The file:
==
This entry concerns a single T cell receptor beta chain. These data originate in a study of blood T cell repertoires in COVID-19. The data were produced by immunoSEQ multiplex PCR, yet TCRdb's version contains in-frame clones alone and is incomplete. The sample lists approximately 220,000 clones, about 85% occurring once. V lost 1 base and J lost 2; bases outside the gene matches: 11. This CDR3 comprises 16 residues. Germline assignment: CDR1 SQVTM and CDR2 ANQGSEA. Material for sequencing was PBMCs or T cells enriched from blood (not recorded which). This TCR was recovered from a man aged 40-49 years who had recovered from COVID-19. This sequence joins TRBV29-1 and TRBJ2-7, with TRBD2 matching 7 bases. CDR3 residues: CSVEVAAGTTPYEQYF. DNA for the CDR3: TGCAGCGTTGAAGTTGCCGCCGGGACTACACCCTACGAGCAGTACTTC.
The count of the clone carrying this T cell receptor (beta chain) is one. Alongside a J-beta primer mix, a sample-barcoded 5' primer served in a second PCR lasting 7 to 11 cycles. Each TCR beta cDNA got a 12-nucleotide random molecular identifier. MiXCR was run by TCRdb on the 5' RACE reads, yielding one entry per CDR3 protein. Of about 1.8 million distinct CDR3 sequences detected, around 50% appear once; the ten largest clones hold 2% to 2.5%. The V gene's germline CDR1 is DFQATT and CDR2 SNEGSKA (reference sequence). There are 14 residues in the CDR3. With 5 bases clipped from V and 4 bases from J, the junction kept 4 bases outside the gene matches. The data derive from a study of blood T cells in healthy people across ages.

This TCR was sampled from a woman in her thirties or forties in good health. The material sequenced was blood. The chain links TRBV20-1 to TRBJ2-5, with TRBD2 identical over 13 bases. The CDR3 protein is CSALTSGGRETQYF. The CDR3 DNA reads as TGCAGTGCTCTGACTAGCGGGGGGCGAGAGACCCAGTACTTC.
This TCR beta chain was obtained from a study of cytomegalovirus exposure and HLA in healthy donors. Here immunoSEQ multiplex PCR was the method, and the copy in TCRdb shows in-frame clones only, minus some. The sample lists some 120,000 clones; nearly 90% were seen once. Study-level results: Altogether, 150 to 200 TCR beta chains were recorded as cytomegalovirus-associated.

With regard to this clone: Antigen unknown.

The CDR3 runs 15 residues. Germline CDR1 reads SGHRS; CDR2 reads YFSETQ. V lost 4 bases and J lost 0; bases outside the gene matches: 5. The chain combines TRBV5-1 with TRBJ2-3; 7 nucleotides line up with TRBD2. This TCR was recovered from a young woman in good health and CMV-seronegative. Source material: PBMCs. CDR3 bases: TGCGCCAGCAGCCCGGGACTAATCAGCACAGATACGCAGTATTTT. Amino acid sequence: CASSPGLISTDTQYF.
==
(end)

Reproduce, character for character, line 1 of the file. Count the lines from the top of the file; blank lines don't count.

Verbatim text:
This entry concerns a single T cell receptor beta chain. These data originate in a study of blood T cell repertoires in COVID-19. The data were produced by immunoSEQ multiplex PCR, yet TCRdb's version contains in-frame clones alone and is incomplete. The sample lists approximately 220,000 clones, about 85% occurring once. V lost 1 base and J lost 2; bases outside the gene matches: 11. This CDR3 comprises 16 residues. Germline assignment: CDR1 SQVTM and CDR2 ANQGSEA. Material for sequencing was PBMCs or T cells enriched from blood (not recorded which). This TCR was recovered from a man aged 40-49 years who had recovered from COVID-19. This sequence joins TRBV29-1 and TRBJ2-7, with TRBD2 matching 7 bases. CDR3 residues: CSVEVAAGTTPYEQYF. DNA for the CDR3: TGCAGCGTTGAAGTTGCCGCCGGGACTACACCCTACGAGCAGTACTTC.